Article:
The Secret Life of Walter Mitty

Walter Mitty (Ben Stiller) is an ordinary guy with an ordinary flat and an ordinary job. He really hasn’t done anything noteworthy or mentionable. He has never travelled the world, has no social life to speak of and certainly doesn’t have a girlfriend. In fact, he can’t even bring himself to send a ‘wink’ through an online dating site to his office crush Cheryl (Kristen Wiig).

Walter regularly escapes from his colourless life into an imaginary world of outrageous daydreams, in which he always saves the day and wins the girl. However, he cannot ignore the fact that his job as a negative assets manager at Life is under threat. The magazine is closing down, and the image that is to appear on the cover of the final edition is missing. Following what he believes to be a trail of clues set by his photographer friend Sean O’Connell (Sean Penn), he sets off to track it down. The adventure that follows is more outrageous than anything even Walter could have dreamed up.

Questions 

Did you enjoy the film? Why or why not? If you had read, heard or seen any other versions of the story how did this version compare?

How would you describe the end of the film: redemptive, triumphant, heart-warming, or something else? Did the conclusion work, given what had transpired in the film?

How did the film (if at all) define beauty? How do you think people in your community might define beauty, and how does it compare with the definition presented in the film?

To what extent does the film encourage viewers to ‘live in the moment’? Why might this be a popular message in contemporary society? Does this mantra have any flaws or pose any problems, and how helpful is it as a life philosophy?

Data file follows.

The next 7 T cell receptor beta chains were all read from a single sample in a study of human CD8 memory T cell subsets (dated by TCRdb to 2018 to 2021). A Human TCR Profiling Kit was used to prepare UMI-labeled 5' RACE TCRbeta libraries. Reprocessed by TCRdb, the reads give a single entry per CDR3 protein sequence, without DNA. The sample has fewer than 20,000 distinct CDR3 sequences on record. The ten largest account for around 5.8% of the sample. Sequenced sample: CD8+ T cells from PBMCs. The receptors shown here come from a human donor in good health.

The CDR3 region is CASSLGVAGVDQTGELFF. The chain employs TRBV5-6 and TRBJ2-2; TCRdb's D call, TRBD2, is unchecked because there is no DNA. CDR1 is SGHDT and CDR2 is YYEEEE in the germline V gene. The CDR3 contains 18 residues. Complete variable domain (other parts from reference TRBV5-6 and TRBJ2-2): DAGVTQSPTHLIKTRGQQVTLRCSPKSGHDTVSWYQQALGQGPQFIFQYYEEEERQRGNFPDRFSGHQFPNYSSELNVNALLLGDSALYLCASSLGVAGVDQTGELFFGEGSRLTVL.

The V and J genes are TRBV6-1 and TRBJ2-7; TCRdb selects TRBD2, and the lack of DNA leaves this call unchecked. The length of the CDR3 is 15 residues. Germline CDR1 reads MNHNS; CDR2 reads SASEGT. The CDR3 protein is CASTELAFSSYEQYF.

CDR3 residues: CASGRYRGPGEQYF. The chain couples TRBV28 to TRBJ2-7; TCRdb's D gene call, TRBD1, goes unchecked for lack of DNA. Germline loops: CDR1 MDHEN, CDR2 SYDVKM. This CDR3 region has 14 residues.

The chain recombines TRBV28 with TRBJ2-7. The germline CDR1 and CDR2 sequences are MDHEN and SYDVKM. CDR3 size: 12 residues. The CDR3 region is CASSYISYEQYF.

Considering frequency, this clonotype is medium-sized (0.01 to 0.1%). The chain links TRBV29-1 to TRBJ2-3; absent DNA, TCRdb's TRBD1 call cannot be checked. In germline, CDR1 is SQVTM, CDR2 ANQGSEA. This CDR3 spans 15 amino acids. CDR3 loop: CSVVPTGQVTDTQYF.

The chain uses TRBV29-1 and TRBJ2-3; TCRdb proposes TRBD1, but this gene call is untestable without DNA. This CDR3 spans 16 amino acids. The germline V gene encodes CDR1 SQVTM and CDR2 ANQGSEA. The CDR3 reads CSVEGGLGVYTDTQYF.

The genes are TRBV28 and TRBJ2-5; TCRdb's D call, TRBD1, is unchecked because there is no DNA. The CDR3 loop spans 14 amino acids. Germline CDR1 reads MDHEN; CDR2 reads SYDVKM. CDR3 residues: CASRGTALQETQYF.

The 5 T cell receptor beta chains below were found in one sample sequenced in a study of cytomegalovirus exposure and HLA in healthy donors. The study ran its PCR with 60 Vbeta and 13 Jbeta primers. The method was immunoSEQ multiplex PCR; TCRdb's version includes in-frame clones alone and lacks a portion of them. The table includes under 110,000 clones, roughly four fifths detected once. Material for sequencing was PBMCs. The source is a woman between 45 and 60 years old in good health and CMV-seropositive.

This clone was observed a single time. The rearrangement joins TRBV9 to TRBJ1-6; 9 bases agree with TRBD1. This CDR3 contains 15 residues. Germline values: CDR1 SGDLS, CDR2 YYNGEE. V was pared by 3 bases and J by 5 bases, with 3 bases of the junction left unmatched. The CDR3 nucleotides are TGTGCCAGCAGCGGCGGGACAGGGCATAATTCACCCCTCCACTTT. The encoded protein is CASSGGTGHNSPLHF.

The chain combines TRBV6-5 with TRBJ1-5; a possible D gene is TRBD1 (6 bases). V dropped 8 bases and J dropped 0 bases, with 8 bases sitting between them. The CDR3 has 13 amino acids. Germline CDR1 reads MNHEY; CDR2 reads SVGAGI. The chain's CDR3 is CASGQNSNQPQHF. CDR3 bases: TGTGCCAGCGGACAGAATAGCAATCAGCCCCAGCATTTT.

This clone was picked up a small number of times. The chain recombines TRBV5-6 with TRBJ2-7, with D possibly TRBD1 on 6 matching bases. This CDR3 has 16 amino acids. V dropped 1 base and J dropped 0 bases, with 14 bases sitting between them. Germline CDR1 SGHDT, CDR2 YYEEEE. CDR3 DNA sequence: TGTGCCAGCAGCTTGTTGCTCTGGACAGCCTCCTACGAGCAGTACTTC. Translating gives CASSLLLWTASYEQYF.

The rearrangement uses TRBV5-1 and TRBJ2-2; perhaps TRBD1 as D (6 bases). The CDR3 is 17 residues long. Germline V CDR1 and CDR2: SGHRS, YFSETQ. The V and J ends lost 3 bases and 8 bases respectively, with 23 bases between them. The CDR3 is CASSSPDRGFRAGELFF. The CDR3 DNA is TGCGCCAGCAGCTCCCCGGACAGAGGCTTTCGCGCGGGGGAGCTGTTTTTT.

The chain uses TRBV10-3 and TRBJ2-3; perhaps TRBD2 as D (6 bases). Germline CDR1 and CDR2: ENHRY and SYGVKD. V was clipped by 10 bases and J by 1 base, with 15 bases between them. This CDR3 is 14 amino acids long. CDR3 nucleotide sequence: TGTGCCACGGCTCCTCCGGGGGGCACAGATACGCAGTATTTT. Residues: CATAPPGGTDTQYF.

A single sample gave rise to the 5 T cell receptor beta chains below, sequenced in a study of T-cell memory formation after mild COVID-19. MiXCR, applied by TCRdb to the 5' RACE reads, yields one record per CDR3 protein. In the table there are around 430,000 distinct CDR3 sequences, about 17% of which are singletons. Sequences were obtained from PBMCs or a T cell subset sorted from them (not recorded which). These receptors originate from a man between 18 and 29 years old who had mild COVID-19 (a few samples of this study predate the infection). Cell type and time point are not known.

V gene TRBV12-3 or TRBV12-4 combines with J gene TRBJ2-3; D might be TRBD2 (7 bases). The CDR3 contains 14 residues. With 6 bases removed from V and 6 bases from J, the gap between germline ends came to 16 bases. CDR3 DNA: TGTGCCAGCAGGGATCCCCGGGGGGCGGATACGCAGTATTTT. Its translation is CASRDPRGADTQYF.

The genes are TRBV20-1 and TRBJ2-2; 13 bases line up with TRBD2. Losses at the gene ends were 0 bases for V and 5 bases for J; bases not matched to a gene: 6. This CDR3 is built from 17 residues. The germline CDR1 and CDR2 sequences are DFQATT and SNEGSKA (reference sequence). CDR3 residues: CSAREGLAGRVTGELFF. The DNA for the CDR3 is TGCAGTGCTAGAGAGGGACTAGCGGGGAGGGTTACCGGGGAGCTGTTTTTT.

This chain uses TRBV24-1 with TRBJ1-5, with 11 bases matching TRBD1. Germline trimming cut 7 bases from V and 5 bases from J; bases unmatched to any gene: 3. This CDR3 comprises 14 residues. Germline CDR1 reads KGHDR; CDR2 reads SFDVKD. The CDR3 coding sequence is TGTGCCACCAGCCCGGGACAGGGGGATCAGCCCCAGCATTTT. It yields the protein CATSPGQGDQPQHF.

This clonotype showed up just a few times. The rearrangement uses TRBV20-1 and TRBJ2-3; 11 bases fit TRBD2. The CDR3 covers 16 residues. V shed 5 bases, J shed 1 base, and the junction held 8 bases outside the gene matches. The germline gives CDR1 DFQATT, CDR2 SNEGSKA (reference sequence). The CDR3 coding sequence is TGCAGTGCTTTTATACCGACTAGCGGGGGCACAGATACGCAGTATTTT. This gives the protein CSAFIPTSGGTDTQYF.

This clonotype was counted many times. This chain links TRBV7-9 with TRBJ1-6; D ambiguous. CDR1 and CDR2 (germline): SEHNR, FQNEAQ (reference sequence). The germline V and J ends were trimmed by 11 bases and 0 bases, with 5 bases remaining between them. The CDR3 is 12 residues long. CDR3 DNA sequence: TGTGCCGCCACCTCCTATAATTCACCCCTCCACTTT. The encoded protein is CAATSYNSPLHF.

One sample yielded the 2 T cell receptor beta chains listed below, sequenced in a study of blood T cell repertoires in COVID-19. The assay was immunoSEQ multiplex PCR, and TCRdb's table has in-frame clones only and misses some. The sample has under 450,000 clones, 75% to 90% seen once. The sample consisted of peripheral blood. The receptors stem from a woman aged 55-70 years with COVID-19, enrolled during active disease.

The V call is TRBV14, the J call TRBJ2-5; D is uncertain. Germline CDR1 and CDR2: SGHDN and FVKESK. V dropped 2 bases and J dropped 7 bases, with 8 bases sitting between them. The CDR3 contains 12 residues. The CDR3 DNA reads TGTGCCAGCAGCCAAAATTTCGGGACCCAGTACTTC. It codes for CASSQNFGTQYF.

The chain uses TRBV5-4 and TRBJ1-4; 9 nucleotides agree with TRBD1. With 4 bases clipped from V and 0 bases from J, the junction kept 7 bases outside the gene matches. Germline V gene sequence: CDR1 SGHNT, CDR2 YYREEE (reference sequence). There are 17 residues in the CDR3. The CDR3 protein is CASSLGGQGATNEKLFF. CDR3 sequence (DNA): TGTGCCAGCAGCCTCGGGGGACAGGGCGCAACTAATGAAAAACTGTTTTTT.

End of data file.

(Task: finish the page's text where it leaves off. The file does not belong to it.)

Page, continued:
What does the film have to say about mental or spiritual experiences that seem to take us beyond the physical world? Does it support or rule out the possibility of a non-physical realm? Is appreciating the tangible world around you incompatible with daydreaming and fantasising? Or with hoping and dreaming for a better life?

‘To see the world, things dangerous to come to, to see behind walls, draw closer, to find each other, and to feel. That is the purpose of life.” – Fictional Life Magazine motto.

Discuss the motto in regards to seeing and believing that which we can’t see and belief in God.

Do you think many people in our society would relate to Walter wanting to escape the mundane life, and why this might be the case? What might prompt someone to break out of their everyday routine? Where might people look if they want to find deeper meaning and purpose in their lives?

Adrian Drayton

Adrian Drayton is the Director of Reel Dialogue. A film critic and commentator on culture for 20 years, he believes in the power of cinema and the power of God to start conversations about faith and culture. He is also a massive Star Wars nerd.